• ו ([v]) as “w”, maybe because “w” always translates to Hebrew in names as ו, but it makes Google look very academic (or Iraqi/Yemenite) to transliterate the vavs in words as waws.
  • כ ([k]) becomes “c”, but so does some non-existant letter in להולנד! What’s going on there?
  • ח (usu. [x]) becomes “h” (rather than “ch” or “kh”), but I guess it is only ever found when transliterating Arabic names, and Ahmed is more common than Achmed.
  • The vowels are also interesting. Especially the spurious “e” on the end of להולנד, but it’s already clear that it’s done a strange job on that one.

Kay – to – if (KLM) is obviously entertaining, but there’s not really much to say about it (except that apparently they split tokens on hyphens).

The most interesting phrase translation is “and took him to the two young men” from “והוציאו ממנו את שני הצעירים”. It would appear as if they took the ו on the end of והוציאו as referring to the object (והוציאוֹ) rather than the subject (והוציאוּ), but seeing as the former is quite rare in contemporary written Hebrew, this may mean they have a wide variety of texts from various ages. And then ממנו seems to disappear altogether. So maybe I’ve just misinterpreted how the system makes a mistake. At the end of the day, the system is all numbers, so no one can really be certain how it made the mistake…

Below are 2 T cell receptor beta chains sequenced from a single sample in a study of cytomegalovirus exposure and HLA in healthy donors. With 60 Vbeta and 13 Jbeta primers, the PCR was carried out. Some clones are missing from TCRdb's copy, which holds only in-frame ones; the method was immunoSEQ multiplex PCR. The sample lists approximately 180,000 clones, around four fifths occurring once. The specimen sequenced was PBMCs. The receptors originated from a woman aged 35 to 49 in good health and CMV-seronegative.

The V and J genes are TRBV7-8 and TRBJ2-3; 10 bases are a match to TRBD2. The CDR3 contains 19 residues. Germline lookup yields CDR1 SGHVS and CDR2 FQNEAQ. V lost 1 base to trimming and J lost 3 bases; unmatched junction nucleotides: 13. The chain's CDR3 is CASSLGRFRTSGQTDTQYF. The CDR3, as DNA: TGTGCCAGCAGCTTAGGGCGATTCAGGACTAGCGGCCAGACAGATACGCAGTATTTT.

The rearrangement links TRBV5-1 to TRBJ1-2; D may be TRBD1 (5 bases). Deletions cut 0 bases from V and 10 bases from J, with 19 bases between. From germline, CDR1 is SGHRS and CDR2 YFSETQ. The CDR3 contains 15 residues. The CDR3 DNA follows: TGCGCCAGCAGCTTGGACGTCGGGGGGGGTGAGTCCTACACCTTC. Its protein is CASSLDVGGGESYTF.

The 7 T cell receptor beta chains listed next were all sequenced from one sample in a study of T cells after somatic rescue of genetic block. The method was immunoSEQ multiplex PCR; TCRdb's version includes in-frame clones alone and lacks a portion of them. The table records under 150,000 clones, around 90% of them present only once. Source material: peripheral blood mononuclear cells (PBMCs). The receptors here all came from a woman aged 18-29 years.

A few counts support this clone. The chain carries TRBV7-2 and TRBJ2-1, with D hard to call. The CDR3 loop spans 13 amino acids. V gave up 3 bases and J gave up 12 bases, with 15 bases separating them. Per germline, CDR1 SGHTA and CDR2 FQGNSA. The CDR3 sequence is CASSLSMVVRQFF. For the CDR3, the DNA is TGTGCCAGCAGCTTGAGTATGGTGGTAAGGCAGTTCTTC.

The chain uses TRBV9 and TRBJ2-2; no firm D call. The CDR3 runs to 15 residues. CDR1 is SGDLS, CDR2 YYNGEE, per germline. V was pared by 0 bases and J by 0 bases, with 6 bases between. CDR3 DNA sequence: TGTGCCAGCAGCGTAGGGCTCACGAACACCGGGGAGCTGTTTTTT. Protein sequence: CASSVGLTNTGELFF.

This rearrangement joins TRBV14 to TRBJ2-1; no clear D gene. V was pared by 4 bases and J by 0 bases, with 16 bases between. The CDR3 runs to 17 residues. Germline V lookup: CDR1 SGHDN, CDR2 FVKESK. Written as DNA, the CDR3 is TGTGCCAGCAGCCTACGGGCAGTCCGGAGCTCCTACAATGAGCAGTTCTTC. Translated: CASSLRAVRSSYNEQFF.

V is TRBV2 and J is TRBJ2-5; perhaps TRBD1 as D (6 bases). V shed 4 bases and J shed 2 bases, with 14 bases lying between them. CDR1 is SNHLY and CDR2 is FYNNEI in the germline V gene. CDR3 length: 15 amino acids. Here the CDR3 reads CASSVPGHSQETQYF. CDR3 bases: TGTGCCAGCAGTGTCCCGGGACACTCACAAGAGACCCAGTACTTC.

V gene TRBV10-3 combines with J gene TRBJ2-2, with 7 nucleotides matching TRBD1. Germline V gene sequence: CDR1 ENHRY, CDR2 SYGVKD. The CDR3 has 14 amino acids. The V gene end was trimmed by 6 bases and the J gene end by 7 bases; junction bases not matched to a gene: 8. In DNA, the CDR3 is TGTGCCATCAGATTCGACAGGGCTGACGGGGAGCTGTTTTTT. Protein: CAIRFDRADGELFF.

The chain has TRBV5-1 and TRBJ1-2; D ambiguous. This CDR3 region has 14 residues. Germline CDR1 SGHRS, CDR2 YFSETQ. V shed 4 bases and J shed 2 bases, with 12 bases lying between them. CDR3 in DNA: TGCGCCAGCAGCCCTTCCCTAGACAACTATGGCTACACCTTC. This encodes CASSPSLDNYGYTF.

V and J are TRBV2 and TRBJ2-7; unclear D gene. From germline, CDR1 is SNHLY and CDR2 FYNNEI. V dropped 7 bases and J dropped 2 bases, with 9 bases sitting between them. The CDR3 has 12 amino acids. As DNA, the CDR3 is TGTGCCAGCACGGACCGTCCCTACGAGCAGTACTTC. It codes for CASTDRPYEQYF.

One of the few other online Hebrew-English translation services is Reverso:

A police of Germany stopped two young on suspicion that meant to execute an attack in the airplane of the Dutch airline KAY but them. Forces a police of Germany spreaded on the airplane that parked in the airfield Bkln, a short time before took Off back/in return to Holland and withdrew from him you two the young, German born citizen Somalia ben 24 and citizen Somalia ben23.

Comparing to this translation, we see that Reverso generally does a better job of splitting off proclitics and so makes less apparent mistakes. But its grammar is certainly much poorer, both in English and in Hebrew, thinking for instance that “צעירים” should be understood as an adjective rather than a noun; and that one makes an attack in a plane rather than on it; or that the singular משטרת should be translated “a police”; or that “את” is better translated “you” than as a direct-object marker. Compare also Google’s handling of the compound noun phrase “כוחות משטרת גרמניה” as “German police forces” rather than “Forces a police of Germany”. Also interesting is Reverso’s offering of a choice for בחזרה as “back/in return”.